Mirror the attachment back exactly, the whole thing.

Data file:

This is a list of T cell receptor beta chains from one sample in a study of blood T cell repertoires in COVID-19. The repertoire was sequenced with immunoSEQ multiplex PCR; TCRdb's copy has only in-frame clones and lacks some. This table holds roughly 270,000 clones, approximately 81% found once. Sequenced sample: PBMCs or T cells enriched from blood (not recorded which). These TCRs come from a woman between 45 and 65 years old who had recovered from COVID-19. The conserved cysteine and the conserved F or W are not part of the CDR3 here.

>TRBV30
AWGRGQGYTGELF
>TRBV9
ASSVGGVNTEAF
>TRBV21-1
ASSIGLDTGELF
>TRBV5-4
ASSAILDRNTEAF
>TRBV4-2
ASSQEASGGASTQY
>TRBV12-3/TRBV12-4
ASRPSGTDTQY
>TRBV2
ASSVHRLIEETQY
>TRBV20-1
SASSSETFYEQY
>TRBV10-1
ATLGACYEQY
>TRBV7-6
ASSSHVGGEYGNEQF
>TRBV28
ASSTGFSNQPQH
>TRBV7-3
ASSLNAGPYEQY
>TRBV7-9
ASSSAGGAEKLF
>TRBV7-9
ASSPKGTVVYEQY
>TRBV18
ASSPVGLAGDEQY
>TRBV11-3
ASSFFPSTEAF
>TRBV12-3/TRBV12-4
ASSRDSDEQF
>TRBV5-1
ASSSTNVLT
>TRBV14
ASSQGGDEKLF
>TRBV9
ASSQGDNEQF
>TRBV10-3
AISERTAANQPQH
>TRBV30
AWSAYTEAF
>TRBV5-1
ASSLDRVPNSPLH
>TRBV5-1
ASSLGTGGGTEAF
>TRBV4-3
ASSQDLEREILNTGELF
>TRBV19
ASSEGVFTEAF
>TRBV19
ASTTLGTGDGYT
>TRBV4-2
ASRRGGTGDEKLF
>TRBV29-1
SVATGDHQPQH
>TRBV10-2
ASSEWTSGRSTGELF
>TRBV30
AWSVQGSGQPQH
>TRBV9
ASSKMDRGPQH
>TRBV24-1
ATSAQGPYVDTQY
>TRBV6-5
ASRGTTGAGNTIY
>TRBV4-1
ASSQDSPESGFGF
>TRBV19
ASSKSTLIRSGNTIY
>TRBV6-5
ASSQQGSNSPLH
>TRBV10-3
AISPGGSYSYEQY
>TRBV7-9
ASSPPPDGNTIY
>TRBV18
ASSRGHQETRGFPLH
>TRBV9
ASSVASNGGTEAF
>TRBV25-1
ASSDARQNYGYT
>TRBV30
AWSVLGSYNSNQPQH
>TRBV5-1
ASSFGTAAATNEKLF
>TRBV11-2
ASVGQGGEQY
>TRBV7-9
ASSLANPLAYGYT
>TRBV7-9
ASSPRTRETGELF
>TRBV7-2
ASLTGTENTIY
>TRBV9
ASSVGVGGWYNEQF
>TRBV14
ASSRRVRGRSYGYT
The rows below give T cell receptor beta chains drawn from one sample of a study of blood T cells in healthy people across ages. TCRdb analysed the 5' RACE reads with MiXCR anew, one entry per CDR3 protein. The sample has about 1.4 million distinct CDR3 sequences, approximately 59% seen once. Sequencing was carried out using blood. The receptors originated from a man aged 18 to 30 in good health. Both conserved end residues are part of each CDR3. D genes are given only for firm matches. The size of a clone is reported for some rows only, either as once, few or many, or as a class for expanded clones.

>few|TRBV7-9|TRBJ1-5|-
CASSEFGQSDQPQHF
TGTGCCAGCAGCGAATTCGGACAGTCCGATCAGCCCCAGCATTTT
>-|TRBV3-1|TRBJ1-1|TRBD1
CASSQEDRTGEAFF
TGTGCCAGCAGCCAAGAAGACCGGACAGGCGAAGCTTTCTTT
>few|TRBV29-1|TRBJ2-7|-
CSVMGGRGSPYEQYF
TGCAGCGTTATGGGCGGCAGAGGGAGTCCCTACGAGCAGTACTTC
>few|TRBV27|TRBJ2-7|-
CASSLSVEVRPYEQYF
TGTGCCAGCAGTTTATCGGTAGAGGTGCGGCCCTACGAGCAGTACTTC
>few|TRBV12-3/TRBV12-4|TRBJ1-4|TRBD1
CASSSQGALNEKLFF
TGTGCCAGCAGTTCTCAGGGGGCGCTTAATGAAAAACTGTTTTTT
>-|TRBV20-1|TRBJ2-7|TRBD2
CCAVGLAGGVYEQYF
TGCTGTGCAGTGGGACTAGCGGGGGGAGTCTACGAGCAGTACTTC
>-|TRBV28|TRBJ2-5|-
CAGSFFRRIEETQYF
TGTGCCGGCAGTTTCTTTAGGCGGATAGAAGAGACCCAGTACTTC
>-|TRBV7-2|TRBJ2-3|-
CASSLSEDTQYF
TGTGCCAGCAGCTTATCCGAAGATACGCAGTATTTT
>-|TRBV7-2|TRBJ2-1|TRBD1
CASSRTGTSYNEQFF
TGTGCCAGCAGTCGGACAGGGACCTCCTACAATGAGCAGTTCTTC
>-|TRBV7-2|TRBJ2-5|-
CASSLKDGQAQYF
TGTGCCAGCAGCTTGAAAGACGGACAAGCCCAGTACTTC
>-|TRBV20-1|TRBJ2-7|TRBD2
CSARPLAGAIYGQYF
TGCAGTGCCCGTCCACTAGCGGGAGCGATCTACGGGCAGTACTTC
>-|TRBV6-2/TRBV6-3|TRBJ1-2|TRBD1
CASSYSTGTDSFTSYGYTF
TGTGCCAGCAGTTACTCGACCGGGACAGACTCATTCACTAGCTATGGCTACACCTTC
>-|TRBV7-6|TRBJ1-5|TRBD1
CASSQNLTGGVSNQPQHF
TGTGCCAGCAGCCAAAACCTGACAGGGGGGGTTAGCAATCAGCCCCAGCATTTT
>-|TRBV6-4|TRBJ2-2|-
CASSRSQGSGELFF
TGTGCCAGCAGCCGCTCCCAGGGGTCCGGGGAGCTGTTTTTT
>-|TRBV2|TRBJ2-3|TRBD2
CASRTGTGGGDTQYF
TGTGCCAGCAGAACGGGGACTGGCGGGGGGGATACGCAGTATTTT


This is a list of T cell receptor beta chains from one sample in a study of blood T cell repertoires in COVID-19. The repertoire was sequenced with immunoSEQ multiplex PCR; TCRdb's copy has only in-frame clones and lacks some. This table holds roughly 270,000 clones, approximately 81% found once. Sequenced sample: PBMCs or T cells enriched from blood (not recorded which). These TCRs come from a woman between 45 and 65 years old who had recovered from COVID-19. The conserved cysteine and the conserved F or W are not part of the CDR3 here.

>TRBV30
AWGRGQGYTGELF
>TRBV9
ASSVGGVNTEAF
>TRBV21-1
ASSIGLDTGELF
>TRBV5-4
ASSAILDRNTEAF
>TRBV4-2
ASSQEASGGASTQY
>TRBV12-3/TRBV12-4
ASRPSGTDTQY
>TRBV2
ASSVHRLIEETQY
>TRBV20-1
SASSSETFYEQY
>TRBV10-1
ATLGACYEQY
>TRBV7-6
ASSSHVGGEYGNEQF
>TRBV28
ASSTGFSNQPQH
>TRBV7-3
ASSLNAGPYEQY
>TRBV7-9
ASSSAGGAEKLF
>TRBV7-9
ASSPKGTVVYEQY
>TRBV18
ASSPVGLAGDEQY
>TRBV11-3
ASSFFPSTEAF
>TRBV12-3/TRBV12-4
ASSRDSDEQF
>TRBV5-1
ASSSTNVLT
>TRBV14
ASSQGGDEKLF
>TRBV9
ASSQGDNEQF
>TRBV10-3
AISERTAANQPQH
>TRBV30
AWSAYTEAF
>TRBV5-1
ASSLDRVPNSPLH
>TRBV5-1
ASSLGTGGGTEAF
>TRBV4-3
ASSQDLEREILNTGELF
>TRBV19
ASSEGVFTEAF
>TRBV19
ASTTLGTGDGYT
>TRBV4-2
ASRRGGTGDEKLF
>TRBV29-1
SVATGDHQPQH
>TRBV10-2
ASSEWTSGRSTGELF
>TRBV30
AWSVQGSGQPQH
>TRBV9
ASSKMDRGPQH
>TRBV24-1
ATSAQGPYVDTQY
>TRBV6-5
ASRGTTGAGNTIY
>TRBV4-1
ASSQDSPESGFGF
>TRBV19
ASSKSTLIRSGNTIY
>TRBV6-5
ASSQQGSNSPLH
>TRBV10-3
AISPGGSYSYEQY
>TRBV7-9
ASSPPPDGNTIY
>TRBV18
ASSRGHQETRGFPLH
>TRBV9
ASSVASNGGTEAF
>TRBV25-1
ASSDARQNYGYT
>TRBV30
AWSVLGSYNSNQPQH
>TRBV5-1
ASSFGTAAATNEKLF
>TRBV11-2
ASVGQGGEQY
>TRBV7-9
ASSLANPLAYGYT
>TRBV7-9
ASSPRTRETGELF
>TRBV7-2
ASLTGTENTIY
>TRBV9
ASSVGVGGWYNEQF
>TRBV14
ASSRRVRGRSYGYT
The rows below give T cell receptor beta chains drawn from one sample of a study of blood T cells in healthy people across ages. TCRdb analysed the 5' RACE reads with MiXCR anew, one entry per CDR3 protein. The sample has about 1.4 million distinct CDR3 sequences, approximately 59% seen once. Sequencing was carried out using blood. The receptors originated from a man aged 18 to 30 in good health. Both conserved end residues are part of each CDR3. D genes are given only for firm matches. The size of a clone is reported for some rows only, either as once, few or many, or as a class for expanded clones.

>few|TRBV7-9|TRBJ1-5|-
CASSEFGQSDQPQHF
TGTGCCAGCAGCGAATTCGGACAGTCCGATCAGCCCCAGCATTTT
>-|TRBV3-1|TRBJ1-1|TRBD1
CASSQEDRTGEAFF
TGTGCCAGCAGCCAAGAAGACCGGACAGGCGAAGCTTTCTTT
>few|TRBV29-1|TRBJ2-7|-
CSVMGGRGSPYEQYF
TGCAGCGTTATGGGCGGCAGAGGGAGTCCCTACGAGCAGTACTTC
>few|TRBV27|TRBJ2-7|-
CASSLSVEVRPYEQYF
TGTGCCAGCAGTTTATCGGTAGAGGTGCGGCCCTACGAGCAGTACTTC
>few|TRBV12-3/TRBV12-4|TRBJ1-4|TRBD1
CASSSQGALNEKLFF
TGTGCCAGCAGTTCTCAGGGGGCGCTTAATGAAAAACTGTTTTTT
>-|TRBV20-1|TRBJ2-7|TRBD2
CCAVGLAGGVYEQYF
TGCTGTGCAGTGGGACTAGCGGGGGGAGTCTACGAGCAGTACTTC
>-|TRBV28|TRBJ2-5|-
CAGSFFRRIEETQYF
TGTGCCGGCAGTTTCTTTAGGCGGATAGAAGAGACCCAGTACTTC
>-|TRBV7-2|TRBJ2-3|-
CASSLSEDTQYF
TGTGCCAGCAGCTTATCCGAAGATACGCAGTATTTT
>-|TRBV7-2|TRBJ2-1|TRBD1
CASSRTGTSYNEQFF
TGTGCCAGCAGTCGGACAGGGACCTCCTACAATGAGCAGTTCTTC
>-|TRBV7-2|TRBJ2-5|-
CASSLKDGQAQYF
TGTGCCAGCAGCTTGAAAGACGGACAAGCCCAGTACTTC
>-|TRBV20-1|TRBJ2-7|TRBD2
CSARPLAGAIYGQYF
TGCAGTGCCCGTCCACTAGCGGGAGCGATCTACGGGCAGTACTTC
>-|TRBV6-2/TRBV6-3|TRBJ1-2|TRBD1
CASSYSTGTDSFTSYGYTF
TGTGCCAGCAGTTACTCGACCGGGACAGACTCATTCACTAGCTATGGCTACACCTTC
>-|TRBV7-6|TRBJ1-5|TRBD1
CASSQNLTGGVSNQPQHF
TGTGCCAGCAGCCAAAACCTGACAGGGGGGGTTAGCAATCAGCCCCAGCATTTT
>-|TRBV6-4|TRBJ2-2|-
CASSRSQGSGELFF
TGTGCCAGCAGCCGCTCCCAGGGGTCCGGGGAGCTGTTTTTT
>-|TRBV2|TRBJ2-3|TRBD2
CASRTGTGGGDTQYF
TGTGCCAGCAGAACGGGGACTGGCGGGGGGGATACGCAGTATTTT